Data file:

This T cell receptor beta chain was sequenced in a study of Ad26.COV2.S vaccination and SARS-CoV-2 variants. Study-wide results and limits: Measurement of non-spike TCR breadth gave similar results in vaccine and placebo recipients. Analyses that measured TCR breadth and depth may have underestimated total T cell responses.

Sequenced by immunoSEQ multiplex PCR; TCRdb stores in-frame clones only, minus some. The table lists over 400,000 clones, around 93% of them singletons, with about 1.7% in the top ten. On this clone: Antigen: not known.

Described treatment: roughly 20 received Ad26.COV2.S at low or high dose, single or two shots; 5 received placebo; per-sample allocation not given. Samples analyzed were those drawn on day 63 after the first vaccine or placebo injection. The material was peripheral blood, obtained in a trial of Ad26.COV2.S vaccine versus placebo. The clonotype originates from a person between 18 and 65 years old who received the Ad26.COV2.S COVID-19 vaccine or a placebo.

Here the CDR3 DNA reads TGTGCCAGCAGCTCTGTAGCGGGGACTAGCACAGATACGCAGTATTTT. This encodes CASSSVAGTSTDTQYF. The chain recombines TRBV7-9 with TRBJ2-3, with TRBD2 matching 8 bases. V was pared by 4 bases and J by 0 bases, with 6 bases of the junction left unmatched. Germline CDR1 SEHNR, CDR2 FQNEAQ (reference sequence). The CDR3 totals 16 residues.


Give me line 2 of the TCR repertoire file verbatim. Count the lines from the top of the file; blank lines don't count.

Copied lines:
Sequenced by immunoSEQ multiplex PCR; TCRdb stores in-frame clones only, minus some. The table lists over 400,000 clones, around 93% of them singletons, with about 1.7% in the top ten. On this clone: Antigen: not known.